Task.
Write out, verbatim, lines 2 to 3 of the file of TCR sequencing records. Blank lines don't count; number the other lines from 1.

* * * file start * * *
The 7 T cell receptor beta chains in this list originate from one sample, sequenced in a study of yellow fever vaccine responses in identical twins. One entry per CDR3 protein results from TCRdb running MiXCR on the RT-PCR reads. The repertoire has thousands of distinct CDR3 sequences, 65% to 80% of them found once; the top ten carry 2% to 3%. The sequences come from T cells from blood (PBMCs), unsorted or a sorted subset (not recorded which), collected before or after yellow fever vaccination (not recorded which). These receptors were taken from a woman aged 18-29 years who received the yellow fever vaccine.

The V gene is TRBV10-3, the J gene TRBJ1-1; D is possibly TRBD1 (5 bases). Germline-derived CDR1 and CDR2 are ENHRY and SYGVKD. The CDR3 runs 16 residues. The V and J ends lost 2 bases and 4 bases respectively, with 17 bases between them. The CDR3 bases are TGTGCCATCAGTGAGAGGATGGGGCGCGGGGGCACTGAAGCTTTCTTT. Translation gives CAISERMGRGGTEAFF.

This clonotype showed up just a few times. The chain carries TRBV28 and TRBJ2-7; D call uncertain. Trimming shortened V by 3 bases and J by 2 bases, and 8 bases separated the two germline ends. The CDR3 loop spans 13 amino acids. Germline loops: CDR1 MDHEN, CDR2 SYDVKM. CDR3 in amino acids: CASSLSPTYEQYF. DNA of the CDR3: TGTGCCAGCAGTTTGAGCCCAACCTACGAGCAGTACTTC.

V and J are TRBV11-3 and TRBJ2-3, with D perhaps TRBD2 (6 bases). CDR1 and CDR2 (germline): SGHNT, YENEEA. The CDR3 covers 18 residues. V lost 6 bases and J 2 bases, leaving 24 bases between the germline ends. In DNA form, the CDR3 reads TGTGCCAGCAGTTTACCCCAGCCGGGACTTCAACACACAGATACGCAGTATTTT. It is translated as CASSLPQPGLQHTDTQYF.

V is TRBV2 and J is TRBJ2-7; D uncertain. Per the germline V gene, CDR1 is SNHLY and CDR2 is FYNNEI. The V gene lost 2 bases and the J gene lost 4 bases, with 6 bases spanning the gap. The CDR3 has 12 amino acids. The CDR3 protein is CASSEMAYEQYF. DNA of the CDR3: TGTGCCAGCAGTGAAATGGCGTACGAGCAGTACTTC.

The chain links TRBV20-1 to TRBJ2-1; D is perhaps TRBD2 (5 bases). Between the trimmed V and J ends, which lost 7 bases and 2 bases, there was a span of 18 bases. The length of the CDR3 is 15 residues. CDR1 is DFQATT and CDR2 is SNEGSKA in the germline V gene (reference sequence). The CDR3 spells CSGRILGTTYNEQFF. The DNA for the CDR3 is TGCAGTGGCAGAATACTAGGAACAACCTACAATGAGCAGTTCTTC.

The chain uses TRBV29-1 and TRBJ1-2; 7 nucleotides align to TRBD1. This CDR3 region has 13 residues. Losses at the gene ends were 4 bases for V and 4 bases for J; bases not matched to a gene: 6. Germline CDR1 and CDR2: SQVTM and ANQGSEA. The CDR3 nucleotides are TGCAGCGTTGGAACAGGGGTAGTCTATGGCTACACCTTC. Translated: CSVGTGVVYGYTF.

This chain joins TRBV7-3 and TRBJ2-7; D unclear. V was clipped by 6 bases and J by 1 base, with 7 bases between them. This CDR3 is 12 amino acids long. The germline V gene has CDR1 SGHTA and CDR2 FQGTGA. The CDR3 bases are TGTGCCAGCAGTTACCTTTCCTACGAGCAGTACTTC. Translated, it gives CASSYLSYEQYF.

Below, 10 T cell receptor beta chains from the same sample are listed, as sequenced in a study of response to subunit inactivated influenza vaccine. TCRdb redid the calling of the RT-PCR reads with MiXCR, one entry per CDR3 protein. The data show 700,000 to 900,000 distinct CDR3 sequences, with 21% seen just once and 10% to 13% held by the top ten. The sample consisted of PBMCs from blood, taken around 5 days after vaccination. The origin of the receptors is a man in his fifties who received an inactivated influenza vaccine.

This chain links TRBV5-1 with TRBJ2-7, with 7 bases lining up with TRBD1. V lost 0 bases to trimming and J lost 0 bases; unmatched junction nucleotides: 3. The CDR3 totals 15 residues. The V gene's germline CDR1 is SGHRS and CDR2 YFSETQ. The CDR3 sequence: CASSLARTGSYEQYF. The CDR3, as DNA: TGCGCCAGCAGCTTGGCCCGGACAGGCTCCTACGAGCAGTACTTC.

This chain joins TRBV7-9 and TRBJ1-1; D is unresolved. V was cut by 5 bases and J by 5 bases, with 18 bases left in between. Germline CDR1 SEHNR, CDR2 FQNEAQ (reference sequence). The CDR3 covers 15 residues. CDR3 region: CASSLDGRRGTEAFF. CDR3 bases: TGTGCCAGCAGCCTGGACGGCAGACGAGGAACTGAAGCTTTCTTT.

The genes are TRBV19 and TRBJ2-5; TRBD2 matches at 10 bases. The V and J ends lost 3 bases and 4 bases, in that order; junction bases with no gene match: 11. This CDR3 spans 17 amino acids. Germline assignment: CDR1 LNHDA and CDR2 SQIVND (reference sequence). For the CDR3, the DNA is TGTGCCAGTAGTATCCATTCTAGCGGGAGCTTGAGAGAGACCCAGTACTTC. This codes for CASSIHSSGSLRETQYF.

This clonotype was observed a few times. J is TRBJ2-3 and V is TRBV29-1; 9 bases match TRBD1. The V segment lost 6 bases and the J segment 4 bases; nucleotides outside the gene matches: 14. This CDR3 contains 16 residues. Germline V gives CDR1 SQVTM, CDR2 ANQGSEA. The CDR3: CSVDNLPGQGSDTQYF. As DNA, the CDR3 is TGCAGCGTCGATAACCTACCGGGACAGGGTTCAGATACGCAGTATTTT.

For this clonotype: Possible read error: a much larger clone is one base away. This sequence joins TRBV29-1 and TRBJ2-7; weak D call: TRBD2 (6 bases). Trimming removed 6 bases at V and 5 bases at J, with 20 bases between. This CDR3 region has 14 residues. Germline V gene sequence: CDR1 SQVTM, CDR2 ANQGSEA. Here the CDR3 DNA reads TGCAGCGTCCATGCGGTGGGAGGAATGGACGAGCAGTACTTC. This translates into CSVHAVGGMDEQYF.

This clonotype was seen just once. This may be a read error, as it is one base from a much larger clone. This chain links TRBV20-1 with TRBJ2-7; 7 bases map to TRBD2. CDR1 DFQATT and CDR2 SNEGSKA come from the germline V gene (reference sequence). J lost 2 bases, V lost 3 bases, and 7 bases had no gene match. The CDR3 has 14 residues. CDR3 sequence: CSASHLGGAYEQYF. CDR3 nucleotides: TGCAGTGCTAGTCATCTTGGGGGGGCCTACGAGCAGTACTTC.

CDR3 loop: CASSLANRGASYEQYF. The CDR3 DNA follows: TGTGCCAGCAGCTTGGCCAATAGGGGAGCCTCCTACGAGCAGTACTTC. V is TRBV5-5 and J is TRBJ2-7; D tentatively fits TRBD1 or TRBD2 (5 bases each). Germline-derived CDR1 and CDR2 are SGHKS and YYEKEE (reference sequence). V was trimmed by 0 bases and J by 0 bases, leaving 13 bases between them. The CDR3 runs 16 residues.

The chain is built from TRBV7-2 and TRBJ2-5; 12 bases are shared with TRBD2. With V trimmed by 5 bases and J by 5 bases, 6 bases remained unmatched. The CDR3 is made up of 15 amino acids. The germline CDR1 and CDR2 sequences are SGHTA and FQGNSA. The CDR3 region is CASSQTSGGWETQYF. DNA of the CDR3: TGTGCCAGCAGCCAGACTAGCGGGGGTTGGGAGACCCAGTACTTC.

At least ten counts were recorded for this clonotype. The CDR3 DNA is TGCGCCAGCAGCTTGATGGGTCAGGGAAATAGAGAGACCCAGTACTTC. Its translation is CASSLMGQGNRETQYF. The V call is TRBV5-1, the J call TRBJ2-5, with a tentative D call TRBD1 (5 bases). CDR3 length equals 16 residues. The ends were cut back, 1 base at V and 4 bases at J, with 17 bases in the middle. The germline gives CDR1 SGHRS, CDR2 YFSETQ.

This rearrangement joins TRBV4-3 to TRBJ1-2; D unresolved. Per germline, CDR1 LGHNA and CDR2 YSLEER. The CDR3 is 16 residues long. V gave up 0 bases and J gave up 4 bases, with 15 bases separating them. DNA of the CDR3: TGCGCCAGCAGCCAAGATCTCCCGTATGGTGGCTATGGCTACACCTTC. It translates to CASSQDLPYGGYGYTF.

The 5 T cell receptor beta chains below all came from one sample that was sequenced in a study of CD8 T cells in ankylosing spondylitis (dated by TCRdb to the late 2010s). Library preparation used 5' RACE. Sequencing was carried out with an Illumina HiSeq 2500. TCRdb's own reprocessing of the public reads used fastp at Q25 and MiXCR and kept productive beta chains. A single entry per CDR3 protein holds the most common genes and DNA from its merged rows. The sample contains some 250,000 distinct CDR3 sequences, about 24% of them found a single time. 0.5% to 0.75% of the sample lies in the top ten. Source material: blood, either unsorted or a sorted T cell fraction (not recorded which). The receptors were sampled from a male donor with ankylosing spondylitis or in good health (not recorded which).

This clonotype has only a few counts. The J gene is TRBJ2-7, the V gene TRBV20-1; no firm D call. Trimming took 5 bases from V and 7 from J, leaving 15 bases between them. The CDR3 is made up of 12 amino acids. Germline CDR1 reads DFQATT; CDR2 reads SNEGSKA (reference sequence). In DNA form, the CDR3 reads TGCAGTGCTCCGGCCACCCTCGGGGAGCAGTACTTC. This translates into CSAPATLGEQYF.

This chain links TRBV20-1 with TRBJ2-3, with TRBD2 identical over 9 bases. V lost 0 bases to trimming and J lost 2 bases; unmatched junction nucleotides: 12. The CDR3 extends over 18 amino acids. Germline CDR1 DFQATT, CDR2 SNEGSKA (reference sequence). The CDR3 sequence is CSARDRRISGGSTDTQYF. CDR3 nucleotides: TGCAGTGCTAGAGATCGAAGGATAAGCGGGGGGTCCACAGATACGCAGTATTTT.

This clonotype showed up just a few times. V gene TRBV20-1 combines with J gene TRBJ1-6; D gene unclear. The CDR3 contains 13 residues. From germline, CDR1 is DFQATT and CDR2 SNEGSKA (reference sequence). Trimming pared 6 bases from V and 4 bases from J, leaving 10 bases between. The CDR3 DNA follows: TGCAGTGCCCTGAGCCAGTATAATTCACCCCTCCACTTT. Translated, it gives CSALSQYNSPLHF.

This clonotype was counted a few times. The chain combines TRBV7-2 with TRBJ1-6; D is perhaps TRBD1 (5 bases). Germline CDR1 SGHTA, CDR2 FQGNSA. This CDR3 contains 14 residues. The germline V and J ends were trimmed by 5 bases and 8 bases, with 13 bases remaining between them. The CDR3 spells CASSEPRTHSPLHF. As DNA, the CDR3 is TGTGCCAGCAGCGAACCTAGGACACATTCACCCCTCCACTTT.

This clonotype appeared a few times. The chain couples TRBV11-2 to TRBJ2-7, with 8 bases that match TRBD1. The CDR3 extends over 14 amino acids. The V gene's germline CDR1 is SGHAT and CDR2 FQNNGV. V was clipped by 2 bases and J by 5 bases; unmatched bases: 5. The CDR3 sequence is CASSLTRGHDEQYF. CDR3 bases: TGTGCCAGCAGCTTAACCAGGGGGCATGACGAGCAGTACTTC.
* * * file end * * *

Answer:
The V gene is TRBV10-3, the J gene TRBJ1-1; D is possibly TRBD1 (5 bases). Germline-derived CDR1 and CDR2 are ENHRY and SYGVKD. The CDR3 runs 16 residues. The V and J ends lost 2 bases and 4 bases respectively, with 17 bases between them. The CDR3 bases are TGTGCCATCAGTGAGAGGATGGGGCGCGGGGGCACTGAAGCTTTCTTT. Translation gives CAISERMGRGGTEAFF.

This clonotype showed up just a few times. The chain carries TRBV28 and TRBJ2-7; D call uncertain. Trimming shortened V by 3 bases and J by 2 bases, and 8 bases separated the two germline ends. The CDR3 loop spans 13 amino acids. Germline loops: CDR1 MDHEN, CDR2 SYDVKM. CDR3 in amino acids: CASSLSPTYEQYF. DNA of the CDR3: TGTGCCAGCAGTTTGAGCCCAACCTACGAGCAGTACTTC.